Why visit Peninsula Valdes
Peninsula Valdes is a haven for wildlife, providing sanctuary to numerous marine mammals and a wide variety of bird species. Most notable are the endangered southern right whales and Magellanic penguins that come to breed here. Joined to Patagonia by only a narrow isthmus, it is a peninsula of rocky outcrops, windswept beaches and sheltered bays.
About Peninsula Valdes
Recognised as a site of global significance for wildlife conservation, Peninsula Valdes was declared a UNESCO World Heritage Site in 1999. Southern right whales arrive to breed in its protected waters between Golfo Nuevo and Golfo San Jose from June to mid-December, while between September and January Magellanic penguins, elephant seals, sea lions and almost 200 bird species including cormorants, terns and albatross arrive to reclaim their breeding grounds. Meanwhile, the interior of the peninsula is home to guanacos, maras and rheas. Distances are large and roads variable but exploration is always worthwhile - for this area's sheer variety. For instance, Chubut Valley, which nestles on the mainland steppe, is home to a 19th century Welsh settlement where cream teas are sold and Welsh songs sung.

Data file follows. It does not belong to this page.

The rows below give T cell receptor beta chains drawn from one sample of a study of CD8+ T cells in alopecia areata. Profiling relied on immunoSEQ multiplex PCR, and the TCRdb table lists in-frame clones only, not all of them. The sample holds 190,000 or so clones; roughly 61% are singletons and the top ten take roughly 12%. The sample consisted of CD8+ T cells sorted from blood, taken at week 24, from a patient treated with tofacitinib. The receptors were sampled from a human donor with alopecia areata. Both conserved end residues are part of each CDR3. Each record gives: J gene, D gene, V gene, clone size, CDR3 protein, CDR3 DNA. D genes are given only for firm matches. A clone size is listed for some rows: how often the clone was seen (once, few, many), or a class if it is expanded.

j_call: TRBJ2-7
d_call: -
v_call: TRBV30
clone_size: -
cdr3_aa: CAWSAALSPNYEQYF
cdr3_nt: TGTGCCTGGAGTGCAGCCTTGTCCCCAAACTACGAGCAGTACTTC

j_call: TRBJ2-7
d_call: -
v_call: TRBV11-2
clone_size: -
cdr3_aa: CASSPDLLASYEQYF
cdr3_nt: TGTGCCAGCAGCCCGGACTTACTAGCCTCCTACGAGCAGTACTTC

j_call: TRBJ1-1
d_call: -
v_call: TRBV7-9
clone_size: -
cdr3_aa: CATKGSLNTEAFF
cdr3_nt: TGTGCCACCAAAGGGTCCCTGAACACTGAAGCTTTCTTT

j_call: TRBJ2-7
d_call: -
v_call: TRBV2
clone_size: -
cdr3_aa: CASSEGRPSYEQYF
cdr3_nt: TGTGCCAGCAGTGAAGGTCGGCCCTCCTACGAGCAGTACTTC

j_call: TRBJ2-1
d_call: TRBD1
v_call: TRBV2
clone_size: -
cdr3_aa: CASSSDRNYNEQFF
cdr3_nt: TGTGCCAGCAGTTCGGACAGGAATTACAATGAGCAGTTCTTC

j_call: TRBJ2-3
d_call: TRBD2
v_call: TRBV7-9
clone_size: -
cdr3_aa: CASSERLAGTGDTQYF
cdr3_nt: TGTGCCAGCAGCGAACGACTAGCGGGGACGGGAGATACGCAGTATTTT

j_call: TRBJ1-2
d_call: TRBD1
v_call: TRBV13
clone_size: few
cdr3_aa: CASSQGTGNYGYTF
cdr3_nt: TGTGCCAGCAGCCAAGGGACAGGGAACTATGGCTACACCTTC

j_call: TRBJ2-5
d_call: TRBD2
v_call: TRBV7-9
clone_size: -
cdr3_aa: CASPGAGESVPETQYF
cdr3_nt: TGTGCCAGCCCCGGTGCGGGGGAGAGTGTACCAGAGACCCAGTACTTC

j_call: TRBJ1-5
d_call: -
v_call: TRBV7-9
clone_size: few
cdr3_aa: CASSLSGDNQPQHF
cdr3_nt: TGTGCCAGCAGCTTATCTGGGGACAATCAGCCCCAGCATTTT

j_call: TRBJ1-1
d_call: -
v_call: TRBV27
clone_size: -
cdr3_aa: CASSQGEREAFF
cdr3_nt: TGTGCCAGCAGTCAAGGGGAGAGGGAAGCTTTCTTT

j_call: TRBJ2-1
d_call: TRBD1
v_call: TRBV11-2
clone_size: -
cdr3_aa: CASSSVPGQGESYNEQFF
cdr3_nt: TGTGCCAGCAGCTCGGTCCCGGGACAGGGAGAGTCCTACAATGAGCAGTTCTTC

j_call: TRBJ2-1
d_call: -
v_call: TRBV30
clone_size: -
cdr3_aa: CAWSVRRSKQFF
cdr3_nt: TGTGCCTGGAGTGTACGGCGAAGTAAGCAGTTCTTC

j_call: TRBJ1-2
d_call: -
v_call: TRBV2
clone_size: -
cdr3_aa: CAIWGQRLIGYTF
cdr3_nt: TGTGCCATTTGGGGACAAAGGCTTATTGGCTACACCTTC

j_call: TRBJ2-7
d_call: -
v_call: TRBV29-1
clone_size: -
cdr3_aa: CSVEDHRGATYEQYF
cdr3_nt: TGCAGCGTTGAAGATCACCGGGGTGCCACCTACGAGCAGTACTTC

- Take a boat trip to experience at close hand the whales in the bay
- Chatter with the numerous penguins at Punta Tombo
- Visit the annual Eistedifod (Welsh Festival of Arts) in October
- Horse ride the arid coastline watching for guanacos, rheas, armadillos and Patagonian hares